The humble ramp, or wild leek, has become a trendy foodie obsession. With a delicate onion-like flavor, they have come to dominate spring's dining landscape. They are so popular that many are starting to question if we're over-harvesting. Ramps are not easy to cultivate, and are typically foraged from sandy hillsides near streams.
Like that other spring obsession, morel mushrooms, wild leeks begin showing up in Facebook and Twitter feeds just as soon as they appear in groceries and restaurants.
An easy way to eat ramps is to simply cut and cook them with eggs for brunch. But any application calling for scallions or garlic is ripe for substitution; as a fellow allium, ramps add interest and zing to soups, salads, grillables and pizzas.
I think of them as the third part of a holy trinity, the first two being mushrooms and bacon. They also make great pesto. Wisconsin forager and cookbook author Brett Laidlaw makes a walnut, watercress (also now in season) and ramp paste that he spreads on trout
This is a singularly upper-Midwestern dish, one particular to our region and its terroir, and can be made of all local ingredients.
Broiled Trout with Ramp Watercress Pesto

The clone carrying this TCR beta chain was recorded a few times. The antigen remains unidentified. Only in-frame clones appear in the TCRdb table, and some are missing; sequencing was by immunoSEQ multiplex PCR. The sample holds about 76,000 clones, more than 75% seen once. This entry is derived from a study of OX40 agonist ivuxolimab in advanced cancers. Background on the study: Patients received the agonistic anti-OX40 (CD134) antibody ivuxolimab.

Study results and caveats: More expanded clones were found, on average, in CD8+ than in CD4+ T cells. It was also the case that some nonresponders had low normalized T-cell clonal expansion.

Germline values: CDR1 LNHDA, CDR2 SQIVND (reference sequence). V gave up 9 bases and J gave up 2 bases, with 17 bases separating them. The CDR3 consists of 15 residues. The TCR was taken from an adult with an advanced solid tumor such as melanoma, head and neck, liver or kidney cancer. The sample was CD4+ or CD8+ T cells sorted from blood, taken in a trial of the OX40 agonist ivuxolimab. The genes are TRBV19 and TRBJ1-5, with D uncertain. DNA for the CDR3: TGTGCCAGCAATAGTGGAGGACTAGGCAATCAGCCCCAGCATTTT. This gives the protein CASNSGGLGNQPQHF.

3 tablespoons chopped walnuts
1 packed cup watercress, leaves and tender stems, chopped
2 tablespoons chopped ramps and their greens, or 2 tablespoons pickled ramps, chopped, rinsed, and drained
2 tablespoons olive oil, plus more for coating fish
Juice of 1/4 lemon (about 2 teaspoons)
1 ounce Asiago or Parmesan cheese, grated (about 1/3 cup)
Salt and freshly ground black pepper
4 (6-to-8 ounce) boneless rainbow trout, butterflied
Heat a small skillet and add the walnuts. Cook over medium heat, stirring until they are lightly browned and fragrant. Set aside. In the bowl of a small food processor, combine the watercress, ramps, olive oil, and lemon juice and process to a smooth paste. Add the cheese, walnuts, and 2 pinches of salt. Process for 5 seconds more.
Preheat a broiler. Lightly brush the fish on both sides with olive oil, season with salt and pepper, and place them flesh side up on a baking sheet. Spread each with cress-ramp paste, coating liberally; you may still have a bit left over. Broil for 6 to 8 minutes, until the coating is bubbling and starting to brown. Serve Immediately.